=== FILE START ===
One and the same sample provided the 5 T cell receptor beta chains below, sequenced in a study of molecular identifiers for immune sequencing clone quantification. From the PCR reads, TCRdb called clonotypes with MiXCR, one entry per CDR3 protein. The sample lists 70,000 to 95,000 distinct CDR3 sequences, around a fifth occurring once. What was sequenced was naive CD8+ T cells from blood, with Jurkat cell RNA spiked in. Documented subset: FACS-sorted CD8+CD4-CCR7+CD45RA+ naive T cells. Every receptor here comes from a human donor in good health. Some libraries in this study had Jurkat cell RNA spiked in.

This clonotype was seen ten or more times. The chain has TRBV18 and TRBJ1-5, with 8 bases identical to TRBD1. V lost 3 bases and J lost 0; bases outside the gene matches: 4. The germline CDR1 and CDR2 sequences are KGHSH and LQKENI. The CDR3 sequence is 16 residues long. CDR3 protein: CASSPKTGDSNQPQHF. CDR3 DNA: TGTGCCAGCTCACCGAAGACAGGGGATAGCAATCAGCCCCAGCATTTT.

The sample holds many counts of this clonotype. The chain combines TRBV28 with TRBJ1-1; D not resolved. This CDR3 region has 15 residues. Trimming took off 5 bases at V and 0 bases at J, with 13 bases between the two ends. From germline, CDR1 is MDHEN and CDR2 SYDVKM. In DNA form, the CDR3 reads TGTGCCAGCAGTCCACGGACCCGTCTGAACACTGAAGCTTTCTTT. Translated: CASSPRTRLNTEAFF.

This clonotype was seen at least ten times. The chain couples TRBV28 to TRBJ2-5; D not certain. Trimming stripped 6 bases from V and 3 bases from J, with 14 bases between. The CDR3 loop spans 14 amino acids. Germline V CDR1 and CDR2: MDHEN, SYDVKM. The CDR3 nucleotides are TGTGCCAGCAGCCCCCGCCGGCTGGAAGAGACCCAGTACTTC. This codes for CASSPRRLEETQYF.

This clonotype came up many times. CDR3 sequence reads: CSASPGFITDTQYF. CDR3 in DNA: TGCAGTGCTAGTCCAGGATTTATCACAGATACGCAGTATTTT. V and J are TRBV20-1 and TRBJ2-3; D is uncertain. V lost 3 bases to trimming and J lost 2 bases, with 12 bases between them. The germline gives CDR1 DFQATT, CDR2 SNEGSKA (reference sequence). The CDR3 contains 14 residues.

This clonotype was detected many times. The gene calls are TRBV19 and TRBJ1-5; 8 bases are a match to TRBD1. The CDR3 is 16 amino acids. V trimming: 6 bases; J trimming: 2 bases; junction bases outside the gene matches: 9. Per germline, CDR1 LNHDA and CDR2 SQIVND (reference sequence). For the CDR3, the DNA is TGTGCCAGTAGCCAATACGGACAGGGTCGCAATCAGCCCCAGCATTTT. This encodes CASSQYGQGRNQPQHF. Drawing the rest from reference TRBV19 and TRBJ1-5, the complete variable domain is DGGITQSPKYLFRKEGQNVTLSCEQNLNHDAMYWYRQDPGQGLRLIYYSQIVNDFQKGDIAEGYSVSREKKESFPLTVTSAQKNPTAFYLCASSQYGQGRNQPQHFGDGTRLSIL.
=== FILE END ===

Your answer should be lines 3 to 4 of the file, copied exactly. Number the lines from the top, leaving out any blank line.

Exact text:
The sample holds many counts of this clonotype. The chain combines TRBV28 with TRBJ1-1; D not resolved. This CDR3 region has 15 residues. Trimming took off 5 bases at V and 0 bases at J, with 13 bases between the two ends. From germline, CDR1 is MDHEN and CDR2 SYDVKM. In DNA form, the CDR3 reads TGTGCCAGCAGTCCACGGACCCGTCTGAACACTGAAGCTTTCTTT. Translated: CASSPRTRLNTEAFF.

This clonotype was seen at least ten times. The chain couples TRBV28 to TRBJ2-5; D not certain. Trimming stripped 6 bases from V and 3 bases from J, with 14 bases between. The CDR3 loop spans 14 amino acids. Germline V CDR1 and CDR2: MDHEN, SYDVKM. The CDR3 nucleotides are TGTGCCAGCAGCCCCCGCCGGCTGGAAGAGACCCAGTACTTC. This codes for CASSPRRLEETQYF.